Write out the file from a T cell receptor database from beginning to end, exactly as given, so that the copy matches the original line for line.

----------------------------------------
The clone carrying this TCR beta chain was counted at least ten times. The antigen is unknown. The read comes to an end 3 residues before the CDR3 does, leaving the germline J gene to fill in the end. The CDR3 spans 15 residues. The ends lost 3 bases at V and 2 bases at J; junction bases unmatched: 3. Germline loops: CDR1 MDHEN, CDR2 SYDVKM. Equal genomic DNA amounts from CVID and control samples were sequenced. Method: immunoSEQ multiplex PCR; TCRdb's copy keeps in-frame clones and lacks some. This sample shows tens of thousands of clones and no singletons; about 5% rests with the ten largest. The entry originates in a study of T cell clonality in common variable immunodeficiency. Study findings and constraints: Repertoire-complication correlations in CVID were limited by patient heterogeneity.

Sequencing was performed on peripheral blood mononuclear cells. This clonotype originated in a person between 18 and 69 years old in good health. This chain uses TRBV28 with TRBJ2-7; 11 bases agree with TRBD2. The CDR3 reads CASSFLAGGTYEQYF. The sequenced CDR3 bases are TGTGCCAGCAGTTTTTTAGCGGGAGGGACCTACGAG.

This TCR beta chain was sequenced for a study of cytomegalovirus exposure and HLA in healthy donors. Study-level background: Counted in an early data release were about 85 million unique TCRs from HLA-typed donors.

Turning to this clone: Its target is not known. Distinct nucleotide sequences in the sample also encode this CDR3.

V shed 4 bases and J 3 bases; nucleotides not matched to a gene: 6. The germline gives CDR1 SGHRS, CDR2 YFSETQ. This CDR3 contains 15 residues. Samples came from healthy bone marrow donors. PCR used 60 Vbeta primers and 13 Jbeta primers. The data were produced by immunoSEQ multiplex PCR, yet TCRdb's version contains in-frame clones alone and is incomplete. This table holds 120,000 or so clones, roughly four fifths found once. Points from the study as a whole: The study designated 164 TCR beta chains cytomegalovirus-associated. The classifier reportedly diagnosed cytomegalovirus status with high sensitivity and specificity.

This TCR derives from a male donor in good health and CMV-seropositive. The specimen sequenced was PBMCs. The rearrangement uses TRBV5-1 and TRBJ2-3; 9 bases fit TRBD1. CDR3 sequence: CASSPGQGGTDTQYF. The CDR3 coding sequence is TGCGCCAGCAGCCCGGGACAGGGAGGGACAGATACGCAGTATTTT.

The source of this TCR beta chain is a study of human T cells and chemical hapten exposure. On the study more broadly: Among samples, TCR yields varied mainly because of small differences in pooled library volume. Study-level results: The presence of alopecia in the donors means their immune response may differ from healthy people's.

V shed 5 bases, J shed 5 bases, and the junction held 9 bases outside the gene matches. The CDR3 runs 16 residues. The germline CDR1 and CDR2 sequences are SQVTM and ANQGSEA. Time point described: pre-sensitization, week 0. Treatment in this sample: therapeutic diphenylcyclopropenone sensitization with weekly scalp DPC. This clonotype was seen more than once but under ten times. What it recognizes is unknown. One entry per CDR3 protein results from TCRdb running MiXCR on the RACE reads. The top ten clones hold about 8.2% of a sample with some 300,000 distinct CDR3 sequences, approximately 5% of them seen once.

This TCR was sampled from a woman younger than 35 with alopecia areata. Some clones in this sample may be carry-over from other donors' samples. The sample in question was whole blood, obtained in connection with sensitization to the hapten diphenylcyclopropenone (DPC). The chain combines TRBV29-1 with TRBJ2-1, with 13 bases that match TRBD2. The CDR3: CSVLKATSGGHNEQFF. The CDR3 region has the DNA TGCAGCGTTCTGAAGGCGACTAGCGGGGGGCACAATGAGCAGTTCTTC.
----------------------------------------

The clone carrying this TCR beta chain was counted at least ten times. The antigen is unknown. The read comes to an end 3 residues before the CDR3 does, leaving the germline J gene to fill in the end. The CDR3 spans 15 residues. The ends lost 3 bases at V and 2 bases at J; junction bases unmatched: 3. Germline loops: CDR1 MDHEN, CDR2 SYDVKM. Equal genomic DNA amounts from CVID and control samples were sequenced. Method: immunoSEQ multiplex PCR; TCRdb's copy keeps in-frame clones and lacks some. This sample shows tens of thousands of clones and no singletons; about 5% rests with the ten largest. The entry originates in a study of T cell clonality in common variable immunodeficiency. Study findings and constraints: Repertoire-complication correlations in CVID were limited by patient heterogeneity.

Sequencing was performed on peripheral blood mononuclear cells. This clonotype originated in a person between 18 and 69 years old in good health. This chain uses TRBV28 with TRBJ2-7; 11 bases agree with TRBD2. The CDR3 reads CASSFLAGGTYEQYF. The sequenced CDR3 bases are TGTGCCAGCAGTTTTTTAGCGGGAGGGACCTACGAG.

This TCR beta chain was sequenced for a study of cytomegalovirus exposure and HLA in healthy donors. Study-level background: Counted in an early data release were about 85 million unique TCRs from HLA-typed donors.

Turning to this clone: Its target is not known. Distinct nucleotide sequences in the sample also encode this CDR3.

V shed 4 bases and J 3 bases; nucleotides not matched to a gene: 6. The germline gives CDR1 SGHRS, CDR2 YFSETQ. This CDR3 contains 15 residues. Samples came from healthy bone marrow donors. PCR used 60 Vbeta primers and 13 Jbeta primers. The data were produced by immunoSEQ multiplex PCR, yet TCRdb's version contains in-frame clones alone and is incomplete. This table holds 120,000 or so clones, roughly four fifths found once. Points from the study as a whole: The study designated 164 TCR beta chains cytomegalovirus-associated. The classifier reportedly diagnosed cytomegalovirus status with high sensitivity and specificity.

This TCR derives from a male donor in good health and CMV-seropositive. The specimen sequenced was PBMCs. The rearrangement uses TRBV5-1 and TRBJ2-3; 9 bases fit TRBD1. CDR3 sequence: CASSPGQGGTDTQYF. The CDR3 coding sequence is TGCGCCAGCAGCCCGGGACAGGGAGGGACAGATACGCAGTATTTT.

The source of this TCR beta chain is a study of human T cells and chemical hapten exposure. On the study more broadly: Among samples, TCR yields varied mainly because of small differences in pooled library volume. Study-level results: The presence of alopecia in the donors means their immune response may differ from healthy people's.

V shed 5 bases, J shed 5 bases, and the junction held 9 bases outside the gene matches. The CDR3 runs 16 residues. The germline CDR1 and CDR2 sequences are SQVTM and ANQGSEA. Time point described: pre-sensitization, week 0. Treatment in this sample: therapeutic diphenylcyclopropenone sensitization with weekly scalp DPC. This clonotype was seen more than once but under ten times. What it recognizes is unknown. One entry per CDR3 protein results from TCRdb running MiXCR on the RACE reads. The top ten clones hold about 8.2% of a sample with some 300,000 distinct CDR3 sequences, approximately 5% of them seen once.

This TCR was sampled from a woman younger than 35 with alopecia areata. Some clones in this sample may be carry-over from other donors' samples. The sample in question was whole blood, obtained in connection with sensitization to the hapten diphenylcyclopropenone (DPC). The chain combines TRBV29-1 with TRBJ2-1, with 13 bases that match TRBD2. The CDR3: CSVLKATSGGHNEQFF. The CDR3 region has the DNA TGCAGCGTTCTGAAGGCGACTAGCGGGGGGCACAATGAGCAGTTCTTC.